My mother-in-law’s face has relaxed into a delighted, open grin as she canters gracefully past me atop her gentle horse. The memory itself is four years old, as we lost her to cancer over two years ago. The image, however, remains clearly etched in my mind, elicited as I watch my daughter confidently trotting her horse. My girl has inherited her grandmother’s love of horses, both shared and nurtured by my sister-in-law. Accompanying my daughter’s knitted brow as she concentrates on learning a new riding skill, is the occasional glimpse of the same open grin her grandmother once wore.
As I sit back and watch, I easily recognize this as a moment of flow, a moment of joy – when all is said and done, one of the only kinds of moments that really matter. It is a moment fostered by a combination of effort, challenge and skill while engaging in something she loves.
“Contrary to what we usually believe, moments like these, the best moments in our lives, are not the passive, receptive, relaxing times—although such experiences can also be enjoyable, if we have worked hard to attain them. The best moments usually occur when a person’s body or mind is stretched to its limits in a voluntary effort to accomplish something difficult and worthwhile. Optimal experience is thus something that we make happen. For a child, it could be placing with trembling fingers the last block on a tower she has built, higher than any she has built so far; for a swimmer, it could be trying to beat his own record; for a violinist, mastering an intricate musical passage. For each person there are thousands of opportunities, challenges to expand ourselves.” ― Mihaly Csikszentmihalyi in Flow: The Psychology of Optimal Experience
I see it in my little boy’s face as he runs uninhibited along a hiking trail; my husband as he is immersed in his music; and me, I feel the smile creep onto my face as I head out for an early morning ride on my bike.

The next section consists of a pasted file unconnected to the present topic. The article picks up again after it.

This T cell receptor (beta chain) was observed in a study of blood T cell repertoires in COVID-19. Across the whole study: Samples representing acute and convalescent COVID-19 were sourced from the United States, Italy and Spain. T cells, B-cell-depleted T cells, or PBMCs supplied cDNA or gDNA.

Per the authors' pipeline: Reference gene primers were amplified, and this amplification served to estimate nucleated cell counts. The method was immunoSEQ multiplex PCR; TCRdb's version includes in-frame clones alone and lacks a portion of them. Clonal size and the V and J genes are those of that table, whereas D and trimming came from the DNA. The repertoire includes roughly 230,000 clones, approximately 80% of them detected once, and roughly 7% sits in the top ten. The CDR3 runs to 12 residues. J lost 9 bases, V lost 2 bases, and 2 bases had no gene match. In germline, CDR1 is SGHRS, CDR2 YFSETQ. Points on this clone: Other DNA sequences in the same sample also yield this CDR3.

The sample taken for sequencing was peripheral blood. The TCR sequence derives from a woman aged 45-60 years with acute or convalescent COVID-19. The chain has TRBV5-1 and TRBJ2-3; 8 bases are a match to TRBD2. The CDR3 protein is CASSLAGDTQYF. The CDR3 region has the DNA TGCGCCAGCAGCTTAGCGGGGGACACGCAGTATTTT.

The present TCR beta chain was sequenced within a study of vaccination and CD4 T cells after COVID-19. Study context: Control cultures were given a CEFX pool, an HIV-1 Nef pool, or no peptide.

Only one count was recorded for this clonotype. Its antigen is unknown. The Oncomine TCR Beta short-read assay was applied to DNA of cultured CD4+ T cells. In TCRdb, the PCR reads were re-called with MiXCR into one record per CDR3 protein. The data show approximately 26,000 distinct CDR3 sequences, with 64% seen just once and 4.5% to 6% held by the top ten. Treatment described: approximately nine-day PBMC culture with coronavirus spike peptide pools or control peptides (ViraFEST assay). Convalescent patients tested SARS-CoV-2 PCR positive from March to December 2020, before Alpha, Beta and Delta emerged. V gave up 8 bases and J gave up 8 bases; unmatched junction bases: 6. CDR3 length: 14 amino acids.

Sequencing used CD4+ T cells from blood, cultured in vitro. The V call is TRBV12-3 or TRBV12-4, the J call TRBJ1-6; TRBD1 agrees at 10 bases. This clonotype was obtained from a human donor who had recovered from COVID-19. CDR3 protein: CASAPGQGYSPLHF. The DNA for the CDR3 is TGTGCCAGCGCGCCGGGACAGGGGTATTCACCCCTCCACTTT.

I love the strenuous effort of climbing the hills and the thrill of speed as I coast down the winding farm roads. I love the peace and quiet, Mother Nature all around. I love the warm, humid mornings, the crisp, fresh-air days, and the cold, glove-worthy ones. It is my happy place; my time to play and challenge myself.
My time out on my bike is a sacred, renewing time for me. After less than an hour I return home happy, filled up, ready to dive into the day. My family easily senses the calm this time brings. I protect this time for myself, for them, for the joy. It is a little slice of heaven.
Some of us know full well what brings us delight. Others are searching – either feeling we have left it behind in childhood along with the carefree days or, perhaps, have never identified it.
If you are lucky enough to know what your passions are, take the time to make them happen and savor them. We simply need to set up the conditions to nurture more of these moments of flow amidst our busy lives.
If you are unsure what brings you into this state of flow, I invite you to notice the moments when you are smiling effortlessly. When is it that you have lost track of time and are lost in the pure enjoyment of something? If it is not immediately clear, keep observing, keep challenging yourself, keep stepping out of your comfort zone. Flow will eventually show up. You will know it when you feel it.
May you find and nurture your little slice of heaven. May you make and protect the time. May you inspire and nourish your flow.
And if you see me out on the road, I’ll most likely be the one with the childlike grin on my face, pedaling with abandon.